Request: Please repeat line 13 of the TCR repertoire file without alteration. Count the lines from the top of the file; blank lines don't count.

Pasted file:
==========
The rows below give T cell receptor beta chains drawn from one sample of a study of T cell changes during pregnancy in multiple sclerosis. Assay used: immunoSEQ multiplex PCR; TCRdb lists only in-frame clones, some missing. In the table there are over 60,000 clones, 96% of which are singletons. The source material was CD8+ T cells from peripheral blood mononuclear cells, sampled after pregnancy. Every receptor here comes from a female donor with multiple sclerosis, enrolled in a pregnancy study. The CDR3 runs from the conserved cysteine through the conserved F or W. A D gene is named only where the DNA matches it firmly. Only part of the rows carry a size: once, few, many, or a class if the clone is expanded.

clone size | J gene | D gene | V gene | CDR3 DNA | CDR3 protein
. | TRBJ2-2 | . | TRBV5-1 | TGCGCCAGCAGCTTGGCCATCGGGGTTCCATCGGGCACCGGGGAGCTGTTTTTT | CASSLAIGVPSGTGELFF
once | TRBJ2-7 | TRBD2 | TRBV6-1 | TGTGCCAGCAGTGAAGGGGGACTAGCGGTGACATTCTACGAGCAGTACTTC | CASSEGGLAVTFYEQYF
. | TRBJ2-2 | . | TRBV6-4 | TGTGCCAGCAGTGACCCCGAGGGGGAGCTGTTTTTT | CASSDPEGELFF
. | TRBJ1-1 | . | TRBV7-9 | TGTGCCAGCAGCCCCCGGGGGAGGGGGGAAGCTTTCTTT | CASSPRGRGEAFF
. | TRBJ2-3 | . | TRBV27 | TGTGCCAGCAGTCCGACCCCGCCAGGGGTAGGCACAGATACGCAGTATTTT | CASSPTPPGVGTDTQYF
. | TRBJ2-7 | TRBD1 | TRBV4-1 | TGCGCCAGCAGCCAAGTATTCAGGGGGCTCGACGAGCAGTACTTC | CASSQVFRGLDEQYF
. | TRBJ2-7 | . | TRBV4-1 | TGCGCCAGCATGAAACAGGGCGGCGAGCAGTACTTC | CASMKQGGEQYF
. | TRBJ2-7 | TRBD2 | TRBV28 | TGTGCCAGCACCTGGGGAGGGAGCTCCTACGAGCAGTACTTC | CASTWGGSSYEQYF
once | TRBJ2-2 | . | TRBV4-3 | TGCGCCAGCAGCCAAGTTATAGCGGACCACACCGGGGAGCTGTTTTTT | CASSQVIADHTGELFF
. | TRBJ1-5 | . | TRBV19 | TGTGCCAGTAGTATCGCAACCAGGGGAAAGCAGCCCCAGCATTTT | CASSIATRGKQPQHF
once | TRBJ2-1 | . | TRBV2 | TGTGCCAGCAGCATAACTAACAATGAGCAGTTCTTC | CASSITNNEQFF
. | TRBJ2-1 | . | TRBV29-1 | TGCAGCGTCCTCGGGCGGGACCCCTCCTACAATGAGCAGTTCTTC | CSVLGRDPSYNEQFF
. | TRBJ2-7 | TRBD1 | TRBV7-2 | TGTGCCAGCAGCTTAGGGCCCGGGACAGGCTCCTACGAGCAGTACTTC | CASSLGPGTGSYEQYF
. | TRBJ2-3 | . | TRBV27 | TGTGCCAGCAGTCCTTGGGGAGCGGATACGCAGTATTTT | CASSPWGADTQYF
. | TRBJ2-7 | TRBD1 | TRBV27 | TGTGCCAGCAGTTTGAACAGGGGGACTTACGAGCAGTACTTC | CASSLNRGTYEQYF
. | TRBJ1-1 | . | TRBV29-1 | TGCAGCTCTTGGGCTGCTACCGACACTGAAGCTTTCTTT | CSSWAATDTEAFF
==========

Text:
once | TRBJ2-1 | . | TRBV2 | TGTGCCAGCAGCATAACTAACAATGAGCAGTTCTTC | CASSITNNEQFF